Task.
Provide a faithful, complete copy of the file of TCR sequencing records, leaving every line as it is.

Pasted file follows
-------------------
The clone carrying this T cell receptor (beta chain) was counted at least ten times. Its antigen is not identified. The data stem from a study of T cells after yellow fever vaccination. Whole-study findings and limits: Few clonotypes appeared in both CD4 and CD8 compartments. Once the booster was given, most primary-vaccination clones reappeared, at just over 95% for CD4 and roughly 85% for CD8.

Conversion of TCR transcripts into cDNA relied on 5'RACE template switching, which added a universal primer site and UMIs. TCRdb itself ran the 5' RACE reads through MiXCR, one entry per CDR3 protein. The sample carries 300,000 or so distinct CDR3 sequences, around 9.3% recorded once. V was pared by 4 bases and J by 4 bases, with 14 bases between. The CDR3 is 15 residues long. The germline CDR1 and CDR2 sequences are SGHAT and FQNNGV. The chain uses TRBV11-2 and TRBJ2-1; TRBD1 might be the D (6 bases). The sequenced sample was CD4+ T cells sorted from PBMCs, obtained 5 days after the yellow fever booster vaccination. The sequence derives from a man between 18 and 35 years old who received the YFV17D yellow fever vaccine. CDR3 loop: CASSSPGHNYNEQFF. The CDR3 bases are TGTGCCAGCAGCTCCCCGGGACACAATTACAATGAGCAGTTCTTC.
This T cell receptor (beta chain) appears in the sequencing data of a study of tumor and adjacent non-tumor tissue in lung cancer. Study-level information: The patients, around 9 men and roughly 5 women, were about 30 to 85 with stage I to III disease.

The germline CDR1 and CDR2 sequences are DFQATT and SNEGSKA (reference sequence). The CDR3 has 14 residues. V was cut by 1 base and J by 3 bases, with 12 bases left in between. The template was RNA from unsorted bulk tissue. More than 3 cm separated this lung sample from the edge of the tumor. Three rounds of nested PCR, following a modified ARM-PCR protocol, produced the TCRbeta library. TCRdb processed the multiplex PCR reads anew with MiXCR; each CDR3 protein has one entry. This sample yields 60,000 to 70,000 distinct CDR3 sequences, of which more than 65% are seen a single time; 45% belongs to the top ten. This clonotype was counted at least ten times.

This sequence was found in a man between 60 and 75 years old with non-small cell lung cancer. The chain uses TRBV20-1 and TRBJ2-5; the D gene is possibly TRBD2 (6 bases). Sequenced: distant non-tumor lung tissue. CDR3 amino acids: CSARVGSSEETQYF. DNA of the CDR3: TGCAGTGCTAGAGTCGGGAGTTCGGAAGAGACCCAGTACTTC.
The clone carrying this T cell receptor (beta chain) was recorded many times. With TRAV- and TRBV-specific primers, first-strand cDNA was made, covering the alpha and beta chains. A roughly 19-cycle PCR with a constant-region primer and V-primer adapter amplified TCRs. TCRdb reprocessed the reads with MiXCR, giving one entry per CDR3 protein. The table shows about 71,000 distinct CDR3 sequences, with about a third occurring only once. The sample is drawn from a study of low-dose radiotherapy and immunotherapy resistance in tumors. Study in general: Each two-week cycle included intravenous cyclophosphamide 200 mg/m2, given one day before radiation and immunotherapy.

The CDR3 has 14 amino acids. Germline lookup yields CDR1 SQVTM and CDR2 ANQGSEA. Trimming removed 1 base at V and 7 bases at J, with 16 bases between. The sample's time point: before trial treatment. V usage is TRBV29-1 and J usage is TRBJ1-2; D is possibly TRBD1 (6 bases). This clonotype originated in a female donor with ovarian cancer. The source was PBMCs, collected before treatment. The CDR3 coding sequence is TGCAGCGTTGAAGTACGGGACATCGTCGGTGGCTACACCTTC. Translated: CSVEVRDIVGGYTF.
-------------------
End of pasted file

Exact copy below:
The clone carrying this T cell receptor (beta chain) was counted at least ten times. Its antigen is not identified. The data stem from a study of T cells after yellow fever vaccination. Whole-study findings and limits: Few clonotypes appeared in both CD4 and CD8 compartments. Once the booster was given, most primary-vaccination clones reappeared, at just over 95% for CD4 and roughly 85% for CD8.

Conversion of TCR transcripts into cDNA relied on 5'RACE template switching, which added a universal primer site and UMIs. TCRdb itself ran the 5' RACE reads through MiXCR, one entry per CDR3 protein. The sample carries 300,000 or so distinct CDR3 sequences, around 9.3% recorded once. V was pared by 4 bases and J by 4 bases, with 14 bases between. The CDR3 is 15 residues long. The germline CDR1 and CDR2 sequences are SGHAT and FQNNGV. The chain uses TRBV11-2 and TRBJ2-1; TRBD1 might be the D (6 bases). The sequenced sample was CD4+ T cells sorted from PBMCs, obtained 5 days after the yellow fever booster vaccination. The sequence derives from a man between 18 and 35 years old who received the YFV17D yellow fever vaccine. CDR3 loop: CASSSPGHNYNEQFF. The CDR3 bases are TGTGCCAGCAGCTCCCCGGGACACAATTACAATGAGCAGTTCTTC.
This T cell receptor (beta chain) appears in the sequencing data of a study of tumor and adjacent non-tumor tissue in lung cancer. Study-level information: The patients, around 9 men and roughly 5 women, were about 30 to 85 with stage I to III disease.

The germline CDR1 and CDR2 sequences are DFQATT and SNEGSKA (reference sequence). The CDR3 has 14 residues. V was cut by 1 base and J by 3 bases, with 12 bases left in between. The template was RNA from unsorted bulk tissue. More than 3 cm separated this lung sample from the edge of the tumor. Three rounds of nested PCR, following a modified ARM-PCR protocol, produced the TCRbeta library. TCRdb processed the multiplex PCR reads anew with MiXCR; each CDR3 protein has one entry. This sample yields 60,000 to 70,000 distinct CDR3 sequences, of which more than 65% are seen a single time; 45% belongs to the top ten. This clonotype was counted at least ten times.

This sequence was found in a man between 60 and 75 years old with non-small cell lung cancer. The chain uses TRBV20-1 and TRBJ2-5; the D gene is possibly TRBD2 (6 bases). Sequenced: distant non-tumor lung tissue. CDR3 amino acids: CSARVGSSEETQYF. DNA of the CDR3: TGCAGTGCTAGAGTCGGGAGTTCGGAAGAGACCCAGTACTTC.
The clone carrying this T cell receptor (beta chain) was recorded many times. With TRAV- and TRBV-specific primers, first-strand cDNA was made, covering the alpha and beta chains. A roughly 19-cycle PCR with a constant-region primer and V-primer adapter amplified TCRs. TCRdb reprocessed the reads with MiXCR, giving one entry per CDR3 protein. The table shows about 71,000 distinct CDR3 sequences, with about a third occurring only once. The sample is drawn from a study of low-dose radiotherapy and immunotherapy resistance in tumors. Study in general: Each two-week cycle included intravenous cyclophosphamide 200 mg/m2, given one day before radiation and immunotherapy.

The CDR3 has 14 amino acids. Germline lookup yields CDR1 SQVTM and CDR2 ANQGSEA. Trimming removed 1 base at V and 7 bases at J, with 16 bases between. The sample's time point: before trial treatment. V usage is TRBV29-1 and J usage is TRBJ1-2; D is possibly TRBD1 (6 bases). This clonotype originated in a female donor with ovarian cancer. The source was PBMCs, collected before treatment. The CDR3 coding sequence is TGCAGCGTTGAAGTACGGGACATCGTCGGTGGCTACACCTTC. Translated: CSVEVRDIVGGYTF.